Before I get to the point (you know I simply can't get to the point too quickly, dear readers - that would be so unlike me) I just want to mention the wonderful discovery I've made. Apparently, everyone but me knows about this wonderful discovery, which means I'm probably the last to discover the discovery. It is some weird chocolate stuff that you pour on ice cream and which hardens as soon as it hits said ice cream and becomes a chocolate shell, hence the name of the product, Magic Shell Topping. This reminds me of Foster Freeze, where I'd get a soft vanilla cone dipped in chocolate. And now you can do this in your own home. The squeezable (squeezable but not huggable - if you hug it it squirts up into your nose) plastic container is very handy-dandy. It says clearly DO NOT REFRIGERATE, so of course I immediately put it in the refrigerator, my eye having passed over that pertinent bit of information. So, sadly that first squeezable (but not huggable) container of Magic Shell Topping was totally useless as it had hardened before I could squeeze or hug it. Don't you hate that? However, I ran back to the market (in my car, my favorite way to "run" back to the market) and bought another handy-dandy container of Magic Shell Topping. I poured it on top of some vanilla ice cream and lo and behold it hardened in front of my very eyes into a chocolate shell. I ate it all up and it was quite good. I then put the container in the pantry where it remains soft and runny until the day it becomes hard and edible. Wasn't that interesting? What am I supposed to be talking about? Oh, yeah, "Art Isn't Easy".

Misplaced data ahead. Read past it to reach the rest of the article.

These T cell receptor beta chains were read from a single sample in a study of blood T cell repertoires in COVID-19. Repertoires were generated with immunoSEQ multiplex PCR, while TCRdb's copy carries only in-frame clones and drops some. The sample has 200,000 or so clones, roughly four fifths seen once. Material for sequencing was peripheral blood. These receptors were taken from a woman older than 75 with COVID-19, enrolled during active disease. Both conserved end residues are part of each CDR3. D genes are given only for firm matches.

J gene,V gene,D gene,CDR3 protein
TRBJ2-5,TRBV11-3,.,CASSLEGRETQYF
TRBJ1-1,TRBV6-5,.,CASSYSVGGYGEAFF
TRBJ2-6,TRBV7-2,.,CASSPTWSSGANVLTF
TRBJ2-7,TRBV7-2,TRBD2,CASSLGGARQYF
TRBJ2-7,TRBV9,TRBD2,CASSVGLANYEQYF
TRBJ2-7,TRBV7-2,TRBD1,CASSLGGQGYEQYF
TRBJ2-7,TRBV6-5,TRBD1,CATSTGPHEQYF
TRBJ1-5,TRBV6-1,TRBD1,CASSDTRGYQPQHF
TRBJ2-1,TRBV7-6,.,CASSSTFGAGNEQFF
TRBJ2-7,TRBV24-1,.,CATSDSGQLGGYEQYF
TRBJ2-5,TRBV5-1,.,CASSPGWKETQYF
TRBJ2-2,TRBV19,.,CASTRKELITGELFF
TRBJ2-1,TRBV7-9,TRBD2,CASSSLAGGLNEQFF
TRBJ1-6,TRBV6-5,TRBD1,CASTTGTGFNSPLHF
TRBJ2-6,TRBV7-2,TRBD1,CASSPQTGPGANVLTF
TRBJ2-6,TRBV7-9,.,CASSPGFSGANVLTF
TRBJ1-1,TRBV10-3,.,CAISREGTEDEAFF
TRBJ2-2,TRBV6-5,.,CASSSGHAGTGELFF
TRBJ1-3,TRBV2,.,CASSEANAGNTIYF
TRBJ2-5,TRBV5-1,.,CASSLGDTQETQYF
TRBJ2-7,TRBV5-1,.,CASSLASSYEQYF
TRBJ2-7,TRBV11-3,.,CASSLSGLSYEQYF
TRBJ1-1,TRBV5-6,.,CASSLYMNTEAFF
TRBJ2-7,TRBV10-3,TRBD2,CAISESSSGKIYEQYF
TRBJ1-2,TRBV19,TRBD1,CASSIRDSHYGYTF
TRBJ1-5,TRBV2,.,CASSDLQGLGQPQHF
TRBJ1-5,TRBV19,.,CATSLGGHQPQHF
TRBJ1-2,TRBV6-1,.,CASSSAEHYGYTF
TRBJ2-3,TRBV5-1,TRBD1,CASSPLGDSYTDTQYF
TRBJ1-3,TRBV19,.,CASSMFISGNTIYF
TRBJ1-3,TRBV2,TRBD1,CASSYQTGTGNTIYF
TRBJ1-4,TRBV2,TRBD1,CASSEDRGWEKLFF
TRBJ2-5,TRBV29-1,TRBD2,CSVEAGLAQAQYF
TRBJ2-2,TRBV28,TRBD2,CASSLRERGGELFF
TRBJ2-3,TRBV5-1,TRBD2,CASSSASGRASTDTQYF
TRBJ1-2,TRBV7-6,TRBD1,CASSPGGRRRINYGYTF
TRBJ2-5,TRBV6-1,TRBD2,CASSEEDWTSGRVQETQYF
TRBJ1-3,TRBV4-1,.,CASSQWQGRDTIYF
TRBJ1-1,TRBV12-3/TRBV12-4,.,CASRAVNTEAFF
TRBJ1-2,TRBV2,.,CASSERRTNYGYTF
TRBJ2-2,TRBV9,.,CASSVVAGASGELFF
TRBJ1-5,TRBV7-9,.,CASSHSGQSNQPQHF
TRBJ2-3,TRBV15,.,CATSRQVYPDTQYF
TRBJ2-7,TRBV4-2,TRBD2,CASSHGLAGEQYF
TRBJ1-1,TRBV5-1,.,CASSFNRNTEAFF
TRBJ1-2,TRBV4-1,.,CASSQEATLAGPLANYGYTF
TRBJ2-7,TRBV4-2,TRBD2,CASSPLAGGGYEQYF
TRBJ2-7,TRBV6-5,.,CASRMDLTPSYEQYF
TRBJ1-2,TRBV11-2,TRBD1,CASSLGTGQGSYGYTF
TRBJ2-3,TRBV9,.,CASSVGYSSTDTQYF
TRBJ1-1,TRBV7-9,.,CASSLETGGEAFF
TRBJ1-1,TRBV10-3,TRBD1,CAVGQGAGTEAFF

As you all know, I am currently addicted to two things: Diet Coke and eBay, the online auction site. I have thus far bid on and won over eighty items. This is a sick thing, but I cannot stop. I need to enter a twelve step program for eBayholics. Recently I have been bidding on wonderful things that I absolutely cannot live without, like a 1969 Bob's Big Boy Menu (Big Boy Burger - $.55 - I took the menu to a Bob's Big Boy and tried to order from it, but they were not amused), a Monopoly watch, a Jack Benny chalkware statue, well, you get the idea. But I have recently discovered the Fine Art categories, and this has been both a blessing and a curse. Because I love art. I adore art. I have several wonderful art pieces hanging in my home and I have gotten more enjoyment out of them than you can possibly imagine. And two of them are originals by well known theater people. Anyway, at times there are just amazing things up for auction at eBay, art-wise. I have recently won an original oil painting by the great J.C. Leyendecker which is now my pride and joy. The minute I saw it I knew I had to have it, and the fact that I ultimately got it for a fraction of its real value was icing on the cake. Or Magic Shell Topping on the ice cream which sits on top of the icing on the cake. Leyendecker is considered the "father" of modern magazine illustration. He was Norman Rockwell's idol, and did over three hundred wonderful Saturday Evening Post covers. Also, lots of classic advertisements from the turn of the century through the 40s. An amazing artist, and the painting I won of a beautiful blonde lady in a silk dress playing a guitar-like instrument is stunning. The colors and the lighting, well, it's simply breathtaking. It looks like it may have been used for an ad of some sort. Perhaps Mr. Mark Bakalor and I can figure out a way to scan it and put it up next week in this here column. Then you can see it for yourself. I also "won" an early Charles Bragg oil, which is very different from the wild caricatures he is known for. Anyway, the whole point of this (yes, I'm finally getting to the point) is that I love art. And artists. I have been blessed with the ability to do several things very well, but drawing is not one of them. I have no talent whatsoever. I cannot draw anything. I am inept and so it makes me appreciate people who can do it all the more. The ability to actually draw or paint things is an amazing thing to me. The magic that comes out of people's hands is both touching and mystical. It's a solitary art, unlike the art of filmmaking or the musical theater, which are collaborative arts. There is just artist and paper or canvas or board or whatever. As a teenager, I was quite taken with Dali and Magritte and always was in love with Rockwell and Edward Hopper. As in music, I appreciate the old masters, but my taste runs to the mid 20th century. Other favorites are Raphael Soyer (I now own three original Soyer sketches), Reginald Marsh (very American, and his paintings of the vaudeville era are marvelous garish evocations of theaters and performers), and a relatively new artist named Claude Lazar. These people are all searchable on the Internet and you should look some of them up. You can get lost for hours in the worlds these artists create. Of course my close personal friend, Mr. Stephen Sondheim, wrote a whole musical about art, Sunday In The Park With George. The Grand Jatte painting is one of the most beautiful mysterious wonderful paintings ever done. And in said musical, Mr. Sondheim in two lines captures what to me is the very essence and nature of art: